Incredibly, though, the Bar's Office of Trial Counsel (OTC) has a history of both under-prosecuting cases, such as those I cited, while at the same time over-prosecuting others. (“Why Bar Sometimes Overreaches on Discipline,” The Recorder, Sept. 30, 2011.)
So says respected legal ethicist Richard Zitrin, law professor at University of California, Hastings. (HT: Kafkaesq.) Does the message sound familiar? In the Second Installment to kanBARoo court in 2007, I wrote:
These Installments cannot directly prove the State Bar's penchant for unjust prosecution, even in a single case. They do not target injustice as such because, in truth, injustice is not the basic problem. From what I have learned through dealing with the State Bar, failure to prosecute and insufficiency of charges are as likely as over-zealousness to define the State Bar's performance. These Installments should not convince readers that State Bar biases produce harsh outcomes but rather that the incompetence of the State Bar is so extreme that the Bar machinery will necessarily produce the wrong outcome. Incompetence more than over-zealousness is the defining trait of the California State Bar, and such incompetence benefits no one except the guiltiest.
In a three-part series in The Recorder running in September and November 2011 (most unfortunately, subscription only), Zitrin explains the incompetence, insularity, and self-protective mindset that induces the State Bar to suffer disloyal attorneys while it prosecutes vulnerable nonconformists.
Zitrin’s first explanation is that the State Bar prefers the easy way. It is too incompetent to prosecute many of the more important cases (Ronald N. Gottschalk comes to mind), so it picks cases based on their probative triviality.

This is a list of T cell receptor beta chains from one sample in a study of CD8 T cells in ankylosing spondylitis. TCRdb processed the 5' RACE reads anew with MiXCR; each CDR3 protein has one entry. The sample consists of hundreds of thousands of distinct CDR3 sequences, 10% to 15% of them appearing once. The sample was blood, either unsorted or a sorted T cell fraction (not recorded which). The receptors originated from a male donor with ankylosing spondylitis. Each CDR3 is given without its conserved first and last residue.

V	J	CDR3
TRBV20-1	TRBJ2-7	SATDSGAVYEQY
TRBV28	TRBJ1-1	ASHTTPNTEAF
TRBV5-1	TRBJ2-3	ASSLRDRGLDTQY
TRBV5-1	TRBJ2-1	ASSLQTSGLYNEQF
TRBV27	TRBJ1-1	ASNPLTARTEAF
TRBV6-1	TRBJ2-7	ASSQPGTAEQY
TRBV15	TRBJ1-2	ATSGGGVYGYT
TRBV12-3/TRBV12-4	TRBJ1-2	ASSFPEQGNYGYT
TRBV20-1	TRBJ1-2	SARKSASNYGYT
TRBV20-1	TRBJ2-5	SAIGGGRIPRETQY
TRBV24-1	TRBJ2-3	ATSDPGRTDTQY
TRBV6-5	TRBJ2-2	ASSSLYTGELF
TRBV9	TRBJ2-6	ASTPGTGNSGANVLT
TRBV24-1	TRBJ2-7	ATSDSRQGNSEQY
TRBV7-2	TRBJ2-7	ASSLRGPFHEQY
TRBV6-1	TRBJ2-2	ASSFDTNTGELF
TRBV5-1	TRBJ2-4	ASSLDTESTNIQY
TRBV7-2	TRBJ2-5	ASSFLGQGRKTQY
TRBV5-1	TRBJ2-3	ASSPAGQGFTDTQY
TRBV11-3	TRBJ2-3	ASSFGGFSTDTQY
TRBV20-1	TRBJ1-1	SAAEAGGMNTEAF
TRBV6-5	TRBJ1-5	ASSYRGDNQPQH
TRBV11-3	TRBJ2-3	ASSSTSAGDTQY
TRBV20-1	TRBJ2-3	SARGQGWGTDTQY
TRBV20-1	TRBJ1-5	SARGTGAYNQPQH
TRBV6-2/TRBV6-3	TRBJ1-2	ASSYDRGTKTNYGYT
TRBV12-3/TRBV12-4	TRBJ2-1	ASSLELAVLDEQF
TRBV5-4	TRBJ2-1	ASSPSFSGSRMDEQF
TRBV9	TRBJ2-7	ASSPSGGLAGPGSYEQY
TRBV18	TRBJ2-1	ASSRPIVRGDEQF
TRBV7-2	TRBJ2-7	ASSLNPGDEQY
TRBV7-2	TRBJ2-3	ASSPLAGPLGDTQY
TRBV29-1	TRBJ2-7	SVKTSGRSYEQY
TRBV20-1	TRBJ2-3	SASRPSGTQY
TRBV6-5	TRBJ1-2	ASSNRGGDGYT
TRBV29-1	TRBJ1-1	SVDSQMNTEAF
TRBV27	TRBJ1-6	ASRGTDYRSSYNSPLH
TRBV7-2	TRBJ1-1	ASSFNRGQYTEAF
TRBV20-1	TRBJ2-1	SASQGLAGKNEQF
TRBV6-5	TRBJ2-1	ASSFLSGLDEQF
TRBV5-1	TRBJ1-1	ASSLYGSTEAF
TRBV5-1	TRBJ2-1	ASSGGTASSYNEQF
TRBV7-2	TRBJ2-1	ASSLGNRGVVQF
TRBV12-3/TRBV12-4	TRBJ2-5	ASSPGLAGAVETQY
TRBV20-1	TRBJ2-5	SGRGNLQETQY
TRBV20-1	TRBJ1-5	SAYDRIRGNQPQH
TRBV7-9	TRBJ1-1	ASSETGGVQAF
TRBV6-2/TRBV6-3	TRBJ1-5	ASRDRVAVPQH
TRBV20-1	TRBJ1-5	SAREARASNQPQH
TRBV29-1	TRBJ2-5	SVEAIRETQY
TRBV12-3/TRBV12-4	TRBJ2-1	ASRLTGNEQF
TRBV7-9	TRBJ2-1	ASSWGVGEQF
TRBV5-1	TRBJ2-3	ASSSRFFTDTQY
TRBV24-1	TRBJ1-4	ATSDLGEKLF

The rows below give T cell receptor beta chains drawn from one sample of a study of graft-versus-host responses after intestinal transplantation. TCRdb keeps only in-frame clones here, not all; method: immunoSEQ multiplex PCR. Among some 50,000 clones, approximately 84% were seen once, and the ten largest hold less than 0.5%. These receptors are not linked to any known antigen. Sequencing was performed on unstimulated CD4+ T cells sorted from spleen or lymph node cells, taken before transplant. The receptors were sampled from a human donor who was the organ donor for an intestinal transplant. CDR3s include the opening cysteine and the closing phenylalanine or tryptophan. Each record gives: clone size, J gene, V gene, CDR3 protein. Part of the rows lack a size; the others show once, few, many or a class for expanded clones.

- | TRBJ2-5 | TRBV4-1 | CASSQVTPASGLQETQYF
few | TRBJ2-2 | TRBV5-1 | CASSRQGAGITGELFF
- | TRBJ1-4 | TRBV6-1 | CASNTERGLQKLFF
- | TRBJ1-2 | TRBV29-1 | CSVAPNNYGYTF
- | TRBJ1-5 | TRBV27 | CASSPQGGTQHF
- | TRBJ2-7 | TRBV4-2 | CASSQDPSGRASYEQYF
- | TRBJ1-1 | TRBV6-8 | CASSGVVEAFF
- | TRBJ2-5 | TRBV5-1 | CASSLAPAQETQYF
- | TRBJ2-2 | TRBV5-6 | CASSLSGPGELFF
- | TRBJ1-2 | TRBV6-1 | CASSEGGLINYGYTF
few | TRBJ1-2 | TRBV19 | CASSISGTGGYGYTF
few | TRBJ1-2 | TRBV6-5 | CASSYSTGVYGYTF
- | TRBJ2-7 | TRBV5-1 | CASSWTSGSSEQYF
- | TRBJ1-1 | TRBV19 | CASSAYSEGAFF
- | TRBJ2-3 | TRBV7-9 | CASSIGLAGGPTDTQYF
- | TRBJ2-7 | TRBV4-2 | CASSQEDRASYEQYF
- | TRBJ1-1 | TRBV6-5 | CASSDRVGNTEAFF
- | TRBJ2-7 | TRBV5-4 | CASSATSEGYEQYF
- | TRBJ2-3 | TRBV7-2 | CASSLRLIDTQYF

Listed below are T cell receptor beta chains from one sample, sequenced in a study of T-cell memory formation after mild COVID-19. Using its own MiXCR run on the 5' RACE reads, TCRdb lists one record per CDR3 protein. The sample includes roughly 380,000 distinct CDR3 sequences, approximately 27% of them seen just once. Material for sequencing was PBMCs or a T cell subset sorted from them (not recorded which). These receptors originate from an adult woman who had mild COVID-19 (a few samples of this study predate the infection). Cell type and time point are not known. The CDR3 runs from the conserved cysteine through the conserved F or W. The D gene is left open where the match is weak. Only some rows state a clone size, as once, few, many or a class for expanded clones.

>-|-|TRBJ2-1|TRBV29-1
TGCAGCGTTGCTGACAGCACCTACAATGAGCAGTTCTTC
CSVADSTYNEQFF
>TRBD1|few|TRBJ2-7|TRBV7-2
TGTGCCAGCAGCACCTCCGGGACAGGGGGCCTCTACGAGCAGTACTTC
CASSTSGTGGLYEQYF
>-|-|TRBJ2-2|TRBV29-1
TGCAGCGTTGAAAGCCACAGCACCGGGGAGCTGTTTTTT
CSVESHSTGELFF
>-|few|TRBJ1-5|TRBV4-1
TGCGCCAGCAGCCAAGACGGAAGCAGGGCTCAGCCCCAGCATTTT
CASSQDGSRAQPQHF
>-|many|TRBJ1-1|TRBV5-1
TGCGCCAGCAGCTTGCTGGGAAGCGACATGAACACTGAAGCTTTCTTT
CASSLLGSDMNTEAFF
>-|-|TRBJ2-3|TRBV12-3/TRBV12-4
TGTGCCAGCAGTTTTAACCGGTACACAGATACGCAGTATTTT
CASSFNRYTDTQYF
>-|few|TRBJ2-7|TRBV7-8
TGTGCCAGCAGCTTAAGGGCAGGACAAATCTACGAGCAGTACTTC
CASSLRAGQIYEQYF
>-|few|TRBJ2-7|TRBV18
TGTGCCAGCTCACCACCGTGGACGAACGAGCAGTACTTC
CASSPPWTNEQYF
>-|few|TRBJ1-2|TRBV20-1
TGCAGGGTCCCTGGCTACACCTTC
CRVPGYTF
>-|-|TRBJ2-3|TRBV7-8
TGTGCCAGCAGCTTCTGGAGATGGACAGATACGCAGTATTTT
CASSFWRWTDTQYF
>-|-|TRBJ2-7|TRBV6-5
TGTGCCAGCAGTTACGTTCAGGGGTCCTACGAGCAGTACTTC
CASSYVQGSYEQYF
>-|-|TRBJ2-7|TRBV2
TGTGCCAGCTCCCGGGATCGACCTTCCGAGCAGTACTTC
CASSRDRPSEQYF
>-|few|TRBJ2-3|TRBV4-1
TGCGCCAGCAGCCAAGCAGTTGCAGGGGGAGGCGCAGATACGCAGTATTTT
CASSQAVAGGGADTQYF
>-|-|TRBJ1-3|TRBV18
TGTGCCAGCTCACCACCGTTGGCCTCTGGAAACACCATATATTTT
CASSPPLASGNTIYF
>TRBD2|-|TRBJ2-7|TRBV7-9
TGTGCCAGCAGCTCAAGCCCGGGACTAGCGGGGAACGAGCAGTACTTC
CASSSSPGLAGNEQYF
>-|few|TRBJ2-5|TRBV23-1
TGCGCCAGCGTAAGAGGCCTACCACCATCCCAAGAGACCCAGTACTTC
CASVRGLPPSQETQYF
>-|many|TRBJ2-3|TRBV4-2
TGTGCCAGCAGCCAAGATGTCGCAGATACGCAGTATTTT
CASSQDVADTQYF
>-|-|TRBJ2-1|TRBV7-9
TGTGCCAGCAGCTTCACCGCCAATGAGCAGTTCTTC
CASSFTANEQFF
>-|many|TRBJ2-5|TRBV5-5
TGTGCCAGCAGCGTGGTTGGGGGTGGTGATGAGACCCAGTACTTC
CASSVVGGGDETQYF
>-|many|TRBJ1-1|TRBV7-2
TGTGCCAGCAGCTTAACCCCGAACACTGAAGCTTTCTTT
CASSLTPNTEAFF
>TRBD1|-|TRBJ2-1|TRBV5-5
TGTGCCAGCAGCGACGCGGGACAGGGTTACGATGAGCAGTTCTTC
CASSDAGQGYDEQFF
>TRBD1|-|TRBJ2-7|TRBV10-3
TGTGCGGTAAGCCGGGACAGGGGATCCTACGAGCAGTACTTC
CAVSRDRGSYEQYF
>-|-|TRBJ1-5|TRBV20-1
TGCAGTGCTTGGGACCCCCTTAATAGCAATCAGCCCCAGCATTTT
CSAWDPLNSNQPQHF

Prosecutions of lawyers who have seriously and serially harmed clients, while hardly daunting, can be fact-intensive. Prosecutors must prove that a manifestly unfair transaction with a client was “really” theft or embezzlement, or that apparent abandonment of the client was not something else—an uncooperative client, miscommunication or change of address. None of these proofs involves rocket science, but they do require competent trial lawyers [which, as Zitrin documented earlier, the State Bar lacks]. And they are far more difficult than technical trust-fund violations, where the rules are applied strictly and the proof is readily at hand through bank records. No wonder OTC loves prosecuting those slam-dunk violations.
Zitrin’s second explanation resembles my polemic against the State Bar’s appearance-of-impropriety doctrine. Zitrin writes:
The Bar has always been highly sensitive to how it’s perceived. Or, more accurately, how it perceives it’s being perceived. So if a judge complains about a lawyer, even if OTC doesn’t see a violation it will likely examine the case closely. If there is political pressure—or lots of publicity—then even more scrutiny is likely.
Zitrin’s third explanation corresponds to what I call bureaucratic reflex, not judging the case on its facts but on a moralistic archetype of wrongdoing.